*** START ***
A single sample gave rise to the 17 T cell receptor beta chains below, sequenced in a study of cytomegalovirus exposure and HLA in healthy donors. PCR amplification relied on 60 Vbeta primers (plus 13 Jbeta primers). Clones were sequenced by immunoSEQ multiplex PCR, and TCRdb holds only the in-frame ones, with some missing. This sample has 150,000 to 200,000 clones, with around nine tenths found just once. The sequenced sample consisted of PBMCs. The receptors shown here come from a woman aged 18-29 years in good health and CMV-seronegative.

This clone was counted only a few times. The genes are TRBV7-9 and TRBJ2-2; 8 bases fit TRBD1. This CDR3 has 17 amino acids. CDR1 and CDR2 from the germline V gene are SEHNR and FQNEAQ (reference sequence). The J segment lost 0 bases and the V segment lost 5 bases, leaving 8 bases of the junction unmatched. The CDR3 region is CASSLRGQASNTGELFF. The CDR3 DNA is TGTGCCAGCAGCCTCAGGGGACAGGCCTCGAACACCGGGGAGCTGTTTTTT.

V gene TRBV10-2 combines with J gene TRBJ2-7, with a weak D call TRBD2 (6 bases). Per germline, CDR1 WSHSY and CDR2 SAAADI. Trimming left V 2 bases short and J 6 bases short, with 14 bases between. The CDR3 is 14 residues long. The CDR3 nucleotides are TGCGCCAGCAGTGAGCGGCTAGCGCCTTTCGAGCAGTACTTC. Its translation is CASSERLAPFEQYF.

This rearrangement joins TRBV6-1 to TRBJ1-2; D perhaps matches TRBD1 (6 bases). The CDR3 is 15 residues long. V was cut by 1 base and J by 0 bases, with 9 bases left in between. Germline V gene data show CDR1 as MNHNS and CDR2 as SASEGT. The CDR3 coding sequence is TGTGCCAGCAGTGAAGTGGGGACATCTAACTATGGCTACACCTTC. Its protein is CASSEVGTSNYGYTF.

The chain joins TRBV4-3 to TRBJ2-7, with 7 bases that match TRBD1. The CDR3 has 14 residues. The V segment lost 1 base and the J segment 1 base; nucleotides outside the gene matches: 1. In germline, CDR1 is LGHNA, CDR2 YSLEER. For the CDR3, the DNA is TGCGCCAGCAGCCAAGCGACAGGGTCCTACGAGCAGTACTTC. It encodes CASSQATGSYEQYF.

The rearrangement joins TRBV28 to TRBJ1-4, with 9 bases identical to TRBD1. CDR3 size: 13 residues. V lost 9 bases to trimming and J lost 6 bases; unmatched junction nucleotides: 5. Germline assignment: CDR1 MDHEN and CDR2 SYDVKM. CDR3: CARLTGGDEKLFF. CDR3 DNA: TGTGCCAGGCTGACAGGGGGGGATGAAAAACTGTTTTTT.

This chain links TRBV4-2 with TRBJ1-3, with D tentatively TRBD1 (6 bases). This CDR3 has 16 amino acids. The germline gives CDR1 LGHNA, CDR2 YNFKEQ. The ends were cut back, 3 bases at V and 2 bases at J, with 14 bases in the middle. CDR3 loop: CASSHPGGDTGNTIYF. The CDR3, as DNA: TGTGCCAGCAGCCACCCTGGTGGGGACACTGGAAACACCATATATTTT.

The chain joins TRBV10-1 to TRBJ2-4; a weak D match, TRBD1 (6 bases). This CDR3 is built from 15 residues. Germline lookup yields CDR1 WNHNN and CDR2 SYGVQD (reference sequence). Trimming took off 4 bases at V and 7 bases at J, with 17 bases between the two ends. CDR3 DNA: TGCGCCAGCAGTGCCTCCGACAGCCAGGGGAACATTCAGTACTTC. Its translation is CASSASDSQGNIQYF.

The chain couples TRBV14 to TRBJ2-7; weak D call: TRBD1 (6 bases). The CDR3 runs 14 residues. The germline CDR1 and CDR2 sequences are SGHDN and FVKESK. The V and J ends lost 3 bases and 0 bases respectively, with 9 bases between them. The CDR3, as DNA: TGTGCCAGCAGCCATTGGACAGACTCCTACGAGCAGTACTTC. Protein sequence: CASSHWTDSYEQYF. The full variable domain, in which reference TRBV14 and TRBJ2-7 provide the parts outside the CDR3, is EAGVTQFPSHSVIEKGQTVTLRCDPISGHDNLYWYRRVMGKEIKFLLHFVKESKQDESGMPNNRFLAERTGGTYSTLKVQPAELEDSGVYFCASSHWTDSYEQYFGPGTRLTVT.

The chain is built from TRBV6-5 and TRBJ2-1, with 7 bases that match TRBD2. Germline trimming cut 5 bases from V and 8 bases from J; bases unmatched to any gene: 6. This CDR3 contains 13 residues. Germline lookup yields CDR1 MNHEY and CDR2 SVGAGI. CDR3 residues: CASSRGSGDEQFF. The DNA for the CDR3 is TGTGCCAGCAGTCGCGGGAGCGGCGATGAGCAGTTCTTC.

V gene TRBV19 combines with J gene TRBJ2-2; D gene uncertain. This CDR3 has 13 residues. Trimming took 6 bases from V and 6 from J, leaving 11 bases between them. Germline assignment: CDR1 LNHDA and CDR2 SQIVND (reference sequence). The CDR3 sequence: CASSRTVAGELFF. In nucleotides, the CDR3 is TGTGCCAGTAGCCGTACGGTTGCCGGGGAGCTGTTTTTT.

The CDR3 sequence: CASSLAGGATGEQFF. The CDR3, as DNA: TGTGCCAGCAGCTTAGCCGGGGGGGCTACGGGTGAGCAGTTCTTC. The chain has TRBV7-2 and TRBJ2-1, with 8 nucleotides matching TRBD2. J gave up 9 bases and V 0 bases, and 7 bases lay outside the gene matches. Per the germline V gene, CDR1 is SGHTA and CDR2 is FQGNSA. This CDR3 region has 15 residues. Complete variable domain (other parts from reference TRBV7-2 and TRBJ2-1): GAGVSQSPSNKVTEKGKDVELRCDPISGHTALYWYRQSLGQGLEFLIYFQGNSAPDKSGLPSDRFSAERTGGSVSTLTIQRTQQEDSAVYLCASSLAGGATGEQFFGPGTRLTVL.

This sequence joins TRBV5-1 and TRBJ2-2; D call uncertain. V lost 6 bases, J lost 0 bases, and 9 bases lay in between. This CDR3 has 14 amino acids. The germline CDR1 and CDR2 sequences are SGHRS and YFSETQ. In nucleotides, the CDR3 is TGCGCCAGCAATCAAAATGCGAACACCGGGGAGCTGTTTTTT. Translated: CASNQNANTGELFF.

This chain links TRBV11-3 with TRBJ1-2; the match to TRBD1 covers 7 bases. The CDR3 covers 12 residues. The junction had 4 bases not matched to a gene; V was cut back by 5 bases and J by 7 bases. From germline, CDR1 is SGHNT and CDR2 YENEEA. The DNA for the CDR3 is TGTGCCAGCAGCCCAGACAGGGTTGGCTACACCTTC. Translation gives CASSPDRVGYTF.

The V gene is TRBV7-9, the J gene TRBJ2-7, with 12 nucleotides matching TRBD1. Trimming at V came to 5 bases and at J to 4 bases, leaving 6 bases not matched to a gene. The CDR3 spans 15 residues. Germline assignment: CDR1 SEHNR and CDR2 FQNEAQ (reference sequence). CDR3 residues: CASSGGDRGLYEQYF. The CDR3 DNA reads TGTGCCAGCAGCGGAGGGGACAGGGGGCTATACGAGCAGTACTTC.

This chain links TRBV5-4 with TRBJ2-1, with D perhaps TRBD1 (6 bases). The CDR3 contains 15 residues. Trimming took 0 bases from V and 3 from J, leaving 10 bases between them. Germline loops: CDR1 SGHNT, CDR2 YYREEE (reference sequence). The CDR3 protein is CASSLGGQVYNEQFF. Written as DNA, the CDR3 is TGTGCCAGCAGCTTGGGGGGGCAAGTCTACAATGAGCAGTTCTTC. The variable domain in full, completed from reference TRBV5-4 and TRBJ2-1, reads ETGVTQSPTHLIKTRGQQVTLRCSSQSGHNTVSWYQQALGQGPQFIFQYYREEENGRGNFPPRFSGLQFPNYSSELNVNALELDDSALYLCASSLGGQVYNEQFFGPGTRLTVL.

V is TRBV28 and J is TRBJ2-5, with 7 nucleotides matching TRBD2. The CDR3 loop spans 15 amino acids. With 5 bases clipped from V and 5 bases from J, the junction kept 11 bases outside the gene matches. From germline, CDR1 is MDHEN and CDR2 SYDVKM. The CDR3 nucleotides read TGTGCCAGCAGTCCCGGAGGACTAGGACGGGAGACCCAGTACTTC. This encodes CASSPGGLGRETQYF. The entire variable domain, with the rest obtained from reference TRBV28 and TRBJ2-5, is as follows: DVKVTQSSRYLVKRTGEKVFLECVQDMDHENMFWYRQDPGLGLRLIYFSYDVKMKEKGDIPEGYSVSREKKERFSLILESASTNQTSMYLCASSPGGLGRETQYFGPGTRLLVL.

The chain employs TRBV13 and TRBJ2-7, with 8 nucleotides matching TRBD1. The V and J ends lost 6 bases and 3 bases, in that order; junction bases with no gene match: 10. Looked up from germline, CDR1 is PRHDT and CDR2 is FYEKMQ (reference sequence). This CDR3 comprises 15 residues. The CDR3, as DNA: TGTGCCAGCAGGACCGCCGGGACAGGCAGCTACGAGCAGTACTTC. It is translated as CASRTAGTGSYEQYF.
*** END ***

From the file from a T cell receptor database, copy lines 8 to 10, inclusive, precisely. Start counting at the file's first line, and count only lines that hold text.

The chain joins TRBV10-1 to TRBJ2-4; a weak D match, TRBD1 (6 bases). This CDR3 is built from 15 residues. Germline lookup yields CDR1 WNHNN and CDR2 SYGVQD (reference sequence). Trimming took off 4 bases at V and 7 bases at J, with 17 bases between the two ends. CDR3 DNA: TGCGCCAGCAGTGCCTCCGACAGCCAGGGGAACATTCAGTACTTC. Its translation is CASSASDSQGNIQYF.

The chain couples TRBV14 to TRBJ2-7; weak D call: TRBD1 (6 bases). The CDR3 runs 14 residues. The germline CDR1 and CDR2 sequences are SGHDN and FVKESK. The V and J ends lost 3 bases and 0 bases respectively, with 9 bases between them. The CDR3, as DNA: TGTGCCAGCAGCCATTGGACAGACTCCTACGAGCAGTACTTC. Protein sequence: CASSHWTDSYEQYF. The full variable domain, in which reference TRBV14 and TRBJ2-7 provide the parts outside the CDR3, is EAGVTQFPSHSVIEKGQTVTLRCDPISGHDNLYWYRRVMGKEIKFLLHFVKESKQDESGMPNNRFLAERTGGTYSTLKVQPAELEDSGVYFCASSHWTDSYEQYFGPGTRLTVT.

The chain is built from TRBV6-5 and TRBJ2-1, with 7 bases that match TRBD2. Germline trimming cut 5 bases from V and 8 bases from J; bases unmatched to any gene: 6. This CDR3 contains 13 residues. Germline lookup yields CDR1 MNHEY and CDR2 SVGAGI. CDR3 residues: CASSRGSGDEQFF. The DNA for the CDR3 is TGTGCCAGCAGTCGCGGGAGCGGCGATGAGCAGTTCTTC.